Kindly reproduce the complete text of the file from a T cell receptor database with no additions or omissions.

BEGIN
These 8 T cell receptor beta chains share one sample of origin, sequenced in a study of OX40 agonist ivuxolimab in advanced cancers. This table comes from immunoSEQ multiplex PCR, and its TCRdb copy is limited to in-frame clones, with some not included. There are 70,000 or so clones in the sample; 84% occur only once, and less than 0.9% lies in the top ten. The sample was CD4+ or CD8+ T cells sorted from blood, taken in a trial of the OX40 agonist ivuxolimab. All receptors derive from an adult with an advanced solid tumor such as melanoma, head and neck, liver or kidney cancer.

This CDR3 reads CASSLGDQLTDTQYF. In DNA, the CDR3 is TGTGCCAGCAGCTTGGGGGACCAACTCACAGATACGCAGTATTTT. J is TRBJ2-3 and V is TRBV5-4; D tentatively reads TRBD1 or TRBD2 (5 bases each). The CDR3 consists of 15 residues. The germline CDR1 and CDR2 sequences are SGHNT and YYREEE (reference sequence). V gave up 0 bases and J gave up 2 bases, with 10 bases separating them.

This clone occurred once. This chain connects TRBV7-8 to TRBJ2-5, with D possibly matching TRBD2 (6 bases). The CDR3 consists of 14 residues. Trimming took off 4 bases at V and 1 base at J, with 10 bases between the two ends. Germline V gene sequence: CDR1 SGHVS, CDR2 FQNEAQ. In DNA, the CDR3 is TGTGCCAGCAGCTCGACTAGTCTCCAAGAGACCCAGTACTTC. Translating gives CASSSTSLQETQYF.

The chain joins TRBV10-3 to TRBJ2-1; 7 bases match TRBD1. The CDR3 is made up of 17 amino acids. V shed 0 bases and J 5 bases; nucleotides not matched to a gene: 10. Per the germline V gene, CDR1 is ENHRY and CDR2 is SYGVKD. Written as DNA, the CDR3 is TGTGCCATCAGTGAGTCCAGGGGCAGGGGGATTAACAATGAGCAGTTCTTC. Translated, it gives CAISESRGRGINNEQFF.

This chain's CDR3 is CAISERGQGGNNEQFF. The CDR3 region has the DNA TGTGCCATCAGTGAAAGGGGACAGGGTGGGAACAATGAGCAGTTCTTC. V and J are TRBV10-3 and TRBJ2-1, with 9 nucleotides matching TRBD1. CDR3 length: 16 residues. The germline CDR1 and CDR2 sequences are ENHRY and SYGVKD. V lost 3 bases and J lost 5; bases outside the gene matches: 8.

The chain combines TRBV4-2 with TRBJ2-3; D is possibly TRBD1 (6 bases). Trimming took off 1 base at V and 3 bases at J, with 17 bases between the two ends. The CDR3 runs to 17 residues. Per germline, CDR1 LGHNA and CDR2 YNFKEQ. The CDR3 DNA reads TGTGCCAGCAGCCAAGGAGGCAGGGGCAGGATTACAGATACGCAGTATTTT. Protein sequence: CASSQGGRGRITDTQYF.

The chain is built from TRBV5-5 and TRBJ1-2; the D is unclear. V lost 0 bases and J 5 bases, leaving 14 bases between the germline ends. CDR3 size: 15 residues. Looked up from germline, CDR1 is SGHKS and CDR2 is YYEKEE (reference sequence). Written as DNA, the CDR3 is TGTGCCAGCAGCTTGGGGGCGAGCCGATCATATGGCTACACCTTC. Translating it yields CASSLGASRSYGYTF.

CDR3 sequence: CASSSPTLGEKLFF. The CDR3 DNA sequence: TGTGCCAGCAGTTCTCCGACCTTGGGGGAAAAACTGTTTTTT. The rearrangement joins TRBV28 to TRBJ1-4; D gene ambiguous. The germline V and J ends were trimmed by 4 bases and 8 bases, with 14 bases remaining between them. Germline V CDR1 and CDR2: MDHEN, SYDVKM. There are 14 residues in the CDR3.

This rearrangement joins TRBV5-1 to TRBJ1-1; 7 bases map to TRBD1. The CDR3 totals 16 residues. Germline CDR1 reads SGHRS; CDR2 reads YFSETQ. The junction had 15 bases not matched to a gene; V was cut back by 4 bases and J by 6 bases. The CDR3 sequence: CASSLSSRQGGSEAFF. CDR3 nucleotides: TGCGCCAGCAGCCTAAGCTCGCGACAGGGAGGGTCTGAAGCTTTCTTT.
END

These 8 T cell receptor beta chains share one sample of origin, sequenced in a study of OX40 agonist ivuxolimab in advanced cancers. This table comes from immunoSEQ multiplex PCR, and its TCRdb copy is limited to in-frame clones, with some not included. There are 70,000 or so clones in the sample; 84% occur only once, and less than 0.9% lies in the top ten. The sample was CD4+ or CD8+ T cells sorted from blood, taken in a trial of the OX40 agonist ivuxolimab. All receptors derive from an adult with an advanced solid tumor such as melanoma, head and neck, liver or kidney cancer.

This CDR3 reads CASSLGDQLTDTQYF. In DNA, the CDR3 is TGTGCCAGCAGCTTGGGGGACCAACTCACAGATACGCAGTATTTT. J is TRBJ2-3 and V is TRBV5-4; D tentatively reads TRBD1 or TRBD2 (5 bases each). The CDR3 consists of 15 residues. The germline CDR1 and CDR2 sequences are SGHNT and YYREEE (reference sequence). V gave up 0 bases and J gave up 2 bases, with 10 bases separating them.

This clone occurred once. This chain connects TRBV7-8 to TRBJ2-5, with D possibly matching TRBD2 (6 bases). The CDR3 consists of 14 residues. Trimming took off 4 bases at V and 1 base at J, with 10 bases between the two ends. Germline V gene sequence: CDR1 SGHVS, CDR2 FQNEAQ. In DNA, the CDR3 is TGTGCCAGCAGCTCGACTAGTCTCCAAGAGACCCAGTACTTC. Translating gives CASSSTSLQETQYF.

The chain joins TRBV10-3 to TRBJ2-1; 7 bases match TRBD1. The CDR3 is made up of 17 amino acids. V shed 0 bases and J 5 bases; nucleotides not matched to a gene: 10. Per the germline V gene, CDR1 is ENHRY and CDR2 is SYGVKD. Written as DNA, the CDR3 is TGTGCCATCAGTGAGTCCAGGGGCAGGGGGATTAACAATGAGCAGTTCTTC. Translated, it gives CAISESRGRGINNEQFF.

This chain's CDR3 is CAISERGQGGNNEQFF. The CDR3 region has the DNA TGTGCCATCAGTGAAAGGGGACAGGGTGGGAACAATGAGCAGTTCTTC. V and J are TRBV10-3 and TRBJ2-1, with 9 nucleotides matching TRBD1. CDR3 length: 16 residues. The germline CDR1 and CDR2 sequences are ENHRY and SYGVKD. V lost 3 bases and J lost 5; bases outside the gene matches: 8.

The chain combines TRBV4-2 with TRBJ2-3; D is possibly TRBD1 (6 bases). Trimming took off 1 base at V and 3 bases at J, with 17 bases between the two ends. The CDR3 runs to 17 residues. Per germline, CDR1 LGHNA and CDR2 YNFKEQ. The CDR3 DNA reads TGTGCCAGCAGCCAAGGAGGCAGGGGCAGGATTACAGATACGCAGTATTTT. Protein sequence: CASSQGGRGRITDTQYF.

The chain is built from TRBV5-5 and TRBJ1-2; the D is unclear. V lost 0 bases and J 5 bases, leaving 14 bases between the germline ends. CDR3 size: 15 residues. Looked up from germline, CDR1 is SGHKS and CDR2 is YYEKEE (reference sequence). Written as DNA, the CDR3 is TGTGCCAGCAGCTTGGGGGCGAGCCGATCATATGGCTACACCTTC. Translating it yields CASSLGASRSYGYTF.

CDR3 sequence: CASSSPTLGEKLFF. The CDR3 DNA sequence: TGTGCCAGCAGTTCTCCGACCTTGGGGGAAAAACTGTTTTTT. The rearrangement joins TRBV28 to TRBJ1-4; D gene ambiguous. The germline V and J ends were trimmed by 4 bases and 8 bases, with 14 bases remaining between them. Germline V CDR1 and CDR2: MDHEN, SYDVKM. There are 14 residues in the CDR3.

This rearrangement joins TRBV5-1 to TRBJ1-1; 7 bases map to TRBD1. The CDR3 totals 16 residues. Germline CDR1 reads SGHRS; CDR2 reads YFSETQ. The junction had 15 bases not matched to a gene; V was cut back by 4 bases and J by 6 bases. The CDR3 sequence: CASSLSSRQGGSEAFF. CDR3 nucleotides: TGCGCCAGCAGCCTAAGCTCGCGACAGGGAGGGTCTGAAGCTTTCTTT.